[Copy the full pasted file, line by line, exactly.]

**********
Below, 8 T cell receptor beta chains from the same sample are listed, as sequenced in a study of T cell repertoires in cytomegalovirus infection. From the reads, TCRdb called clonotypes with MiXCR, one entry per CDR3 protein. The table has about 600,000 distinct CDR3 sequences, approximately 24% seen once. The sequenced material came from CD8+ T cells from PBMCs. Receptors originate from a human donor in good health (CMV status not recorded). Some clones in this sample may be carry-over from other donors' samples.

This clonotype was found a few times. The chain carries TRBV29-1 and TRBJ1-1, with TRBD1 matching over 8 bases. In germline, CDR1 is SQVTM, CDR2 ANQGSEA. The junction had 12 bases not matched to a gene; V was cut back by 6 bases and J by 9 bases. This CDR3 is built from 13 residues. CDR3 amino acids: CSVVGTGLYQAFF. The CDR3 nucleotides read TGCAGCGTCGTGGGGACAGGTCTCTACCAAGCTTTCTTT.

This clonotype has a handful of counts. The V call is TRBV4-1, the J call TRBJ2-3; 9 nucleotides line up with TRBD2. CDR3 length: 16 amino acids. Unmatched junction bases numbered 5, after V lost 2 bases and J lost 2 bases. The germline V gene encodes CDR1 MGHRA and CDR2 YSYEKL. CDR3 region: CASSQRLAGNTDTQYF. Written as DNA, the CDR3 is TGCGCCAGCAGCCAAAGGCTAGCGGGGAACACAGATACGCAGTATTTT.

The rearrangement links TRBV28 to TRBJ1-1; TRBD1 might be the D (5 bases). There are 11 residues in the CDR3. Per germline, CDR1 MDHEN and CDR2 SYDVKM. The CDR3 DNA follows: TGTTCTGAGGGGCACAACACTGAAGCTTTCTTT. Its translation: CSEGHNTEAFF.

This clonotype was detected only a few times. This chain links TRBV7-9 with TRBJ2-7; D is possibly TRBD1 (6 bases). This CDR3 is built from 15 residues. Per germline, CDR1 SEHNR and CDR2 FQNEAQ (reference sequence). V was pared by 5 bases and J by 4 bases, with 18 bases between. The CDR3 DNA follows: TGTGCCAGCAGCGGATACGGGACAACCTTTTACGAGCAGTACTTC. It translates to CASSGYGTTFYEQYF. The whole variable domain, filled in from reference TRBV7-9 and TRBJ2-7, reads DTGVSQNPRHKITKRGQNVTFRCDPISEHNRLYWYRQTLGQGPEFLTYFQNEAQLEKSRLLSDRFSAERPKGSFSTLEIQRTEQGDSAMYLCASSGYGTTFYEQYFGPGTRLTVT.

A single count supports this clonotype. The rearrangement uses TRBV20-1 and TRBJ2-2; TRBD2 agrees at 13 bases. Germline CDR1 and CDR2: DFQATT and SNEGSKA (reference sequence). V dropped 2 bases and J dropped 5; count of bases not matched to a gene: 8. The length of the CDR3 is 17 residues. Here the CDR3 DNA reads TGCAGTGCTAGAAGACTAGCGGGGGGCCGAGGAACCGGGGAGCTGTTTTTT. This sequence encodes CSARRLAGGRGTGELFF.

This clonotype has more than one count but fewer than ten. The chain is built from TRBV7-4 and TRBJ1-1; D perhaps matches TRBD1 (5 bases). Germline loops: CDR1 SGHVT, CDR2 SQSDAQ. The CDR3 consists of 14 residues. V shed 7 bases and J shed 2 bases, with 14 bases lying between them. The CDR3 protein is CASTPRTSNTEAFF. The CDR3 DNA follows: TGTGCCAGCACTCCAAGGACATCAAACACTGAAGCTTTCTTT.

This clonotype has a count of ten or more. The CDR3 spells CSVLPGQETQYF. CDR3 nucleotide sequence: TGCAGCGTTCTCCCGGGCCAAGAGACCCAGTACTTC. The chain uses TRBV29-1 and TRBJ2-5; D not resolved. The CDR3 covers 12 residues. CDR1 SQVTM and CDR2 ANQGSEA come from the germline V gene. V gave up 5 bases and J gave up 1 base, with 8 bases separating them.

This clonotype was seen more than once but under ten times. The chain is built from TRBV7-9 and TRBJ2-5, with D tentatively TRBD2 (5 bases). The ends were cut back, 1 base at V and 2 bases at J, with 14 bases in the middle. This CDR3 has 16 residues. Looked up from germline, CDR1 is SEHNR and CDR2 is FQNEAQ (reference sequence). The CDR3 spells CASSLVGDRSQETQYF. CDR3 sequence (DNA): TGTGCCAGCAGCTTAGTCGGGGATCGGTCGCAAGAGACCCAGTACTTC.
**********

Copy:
Below, 8 T cell receptor beta chains from the same sample are listed, as sequenced in a study of T cell repertoires in cytomegalovirus infection. From the reads, TCRdb called clonotypes with MiXCR, one entry per CDR3 protein. The table has about 600,000 distinct CDR3 sequences, approximately 24% seen once. The sequenced material came from CD8+ T cells from PBMCs. Receptors originate from a human donor in good health (CMV status not recorded). Some clones in this sample may be carry-over from other donors' samples.

This clonotype was found a few times. The chain carries TRBV29-1 and TRBJ1-1, with TRBD1 matching over 8 bases. In germline, CDR1 is SQVTM, CDR2 ANQGSEA. The junction had 12 bases not matched to a gene; V was cut back by 6 bases and J by 9 bases. This CDR3 is built from 13 residues. CDR3 amino acids: CSVVGTGLYQAFF. The CDR3 nucleotides read TGCAGCGTCGTGGGGACAGGTCTCTACCAAGCTTTCTTT.

This clonotype has a handful of counts. The V call is TRBV4-1, the J call TRBJ2-3; 9 nucleotides line up with TRBD2. CDR3 length: 16 amino acids. Unmatched junction bases numbered 5, after V lost 2 bases and J lost 2 bases. The germline V gene encodes CDR1 MGHRA and CDR2 YSYEKL. CDR3 region: CASSQRLAGNTDTQYF. Written as DNA, the CDR3 is TGCGCCAGCAGCCAAAGGCTAGCGGGGAACACAGATACGCAGTATTTT.

The rearrangement links TRBV28 to TRBJ1-1; TRBD1 might be the D (5 bases). There are 11 residues in the CDR3. Per germline, CDR1 MDHEN and CDR2 SYDVKM. The CDR3 DNA follows: TGTTCTGAGGGGCACAACACTGAAGCTTTCTTT. Its translation: CSEGHNTEAFF.

This clonotype was detected only a few times. This chain links TRBV7-9 with TRBJ2-7; D is possibly TRBD1 (6 bases). This CDR3 is built from 15 residues. Per germline, CDR1 SEHNR and CDR2 FQNEAQ (reference sequence). V was pared by 5 bases and J by 4 bases, with 18 bases between. The CDR3 DNA follows: TGTGCCAGCAGCGGATACGGGACAACCTTTTACGAGCAGTACTTC. It translates to CASSGYGTTFYEQYF. The whole variable domain, filled in from reference TRBV7-9 and TRBJ2-7, reads DTGVSQNPRHKITKRGQNVTFRCDPISEHNRLYWYRQTLGQGPEFLTYFQNEAQLEKSRLLSDRFSAERPKGSFSTLEIQRTEQGDSAMYLCASSGYGTTFYEQYFGPGTRLTVT.

A single count supports this clonotype. The rearrangement uses TRBV20-1 and TRBJ2-2; TRBD2 agrees at 13 bases. Germline CDR1 and CDR2: DFQATT and SNEGSKA (reference sequence). V dropped 2 bases and J dropped 5; count of bases not matched to a gene: 8. The length of the CDR3 is 17 residues. Here the CDR3 DNA reads TGCAGTGCTAGAAGACTAGCGGGGGGCCGAGGAACCGGGGAGCTGTTTTTT. This sequence encodes CSARRLAGGRGTGELFF.

This clonotype has more than one count but fewer than ten. The chain is built from TRBV7-4 and TRBJ1-1; D perhaps matches TRBD1 (5 bases). Germline loops: CDR1 SGHVT, CDR2 SQSDAQ. The CDR3 consists of 14 residues. V shed 7 bases and J shed 2 bases, with 14 bases lying between them. The CDR3 protein is CASTPRTSNTEAFF. The CDR3 DNA follows: TGTGCCAGCACTCCAAGGACATCAAACACTGAAGCTTTCTTT.

This clonotype has a count of ten or more. The CDR3 spells CSVLPGQETQYF. CDR3 nucleotide sequence: TGCAGCGTTCTCCCGGGCCAAGAGACCCAGTACTTC. The chain uses TRBV29-1 and TRBJ2-5; D not resolved. The CDR3 covers 12 residues. CDR1 SQVTM and CDR2 ANQGSEA come from the germline V gene. V gave up 5 bases and J gave up 1 base, with 8 bases separating them.

This clonotype was seen more than once but under ten times. The chain is built from TRBV7-9 and TRBJ2-5, with D tentatively TRBD2 (5 bases). The ends were cut back, 1 base at V and 2 bases at J, with 14 bases in the middle. This CDR3 has 16 residues. Looked up from germline, CDR1 is SEHNR and CDR2 is FQNEAQ (reference sequence). The CDR3 spells CASSLVGDRSQETQYF. CDR3 sequence (DNA): TGTGCCAGCAGCTTAGTCGGGGATCGGTCGCAAGAGACCCAGTACTTC.